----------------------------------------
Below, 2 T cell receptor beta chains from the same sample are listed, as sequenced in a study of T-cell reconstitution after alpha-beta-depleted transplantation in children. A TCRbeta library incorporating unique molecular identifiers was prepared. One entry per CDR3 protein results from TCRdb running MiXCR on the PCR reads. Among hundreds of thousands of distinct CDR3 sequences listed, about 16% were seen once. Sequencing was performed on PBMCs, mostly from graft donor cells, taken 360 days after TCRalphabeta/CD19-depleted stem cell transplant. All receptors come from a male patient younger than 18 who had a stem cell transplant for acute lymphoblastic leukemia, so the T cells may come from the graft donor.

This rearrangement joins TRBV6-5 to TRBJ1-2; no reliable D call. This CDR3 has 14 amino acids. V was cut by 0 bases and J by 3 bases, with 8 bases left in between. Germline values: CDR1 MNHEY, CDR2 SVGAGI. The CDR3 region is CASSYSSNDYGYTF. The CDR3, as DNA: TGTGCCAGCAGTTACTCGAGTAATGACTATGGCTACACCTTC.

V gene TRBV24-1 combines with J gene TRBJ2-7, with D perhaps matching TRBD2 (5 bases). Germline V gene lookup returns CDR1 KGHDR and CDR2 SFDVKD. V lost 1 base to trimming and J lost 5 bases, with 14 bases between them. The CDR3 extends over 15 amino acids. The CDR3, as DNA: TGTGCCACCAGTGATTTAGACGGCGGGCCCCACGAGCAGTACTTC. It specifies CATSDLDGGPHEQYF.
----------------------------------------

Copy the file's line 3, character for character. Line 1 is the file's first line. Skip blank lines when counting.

V gene TRBV24-1 combines with J gene TRBJ2-7, with D perhaps matching TRBD2 (5 bases). Germline V gene lookup returns CDR1 KGHDR and CDR2 SFDVKD. V lost 1 base to trimming and J lost 5 bases, with 14 bases between them. The CDR3 extends over 15 amino acids. The CDR3, as DNA: TGTGCCACCAGTGATTTAGACGGCGGGCCCCACGAGCAGTACTTC. It specifies CATSDLDGGPHEQYF.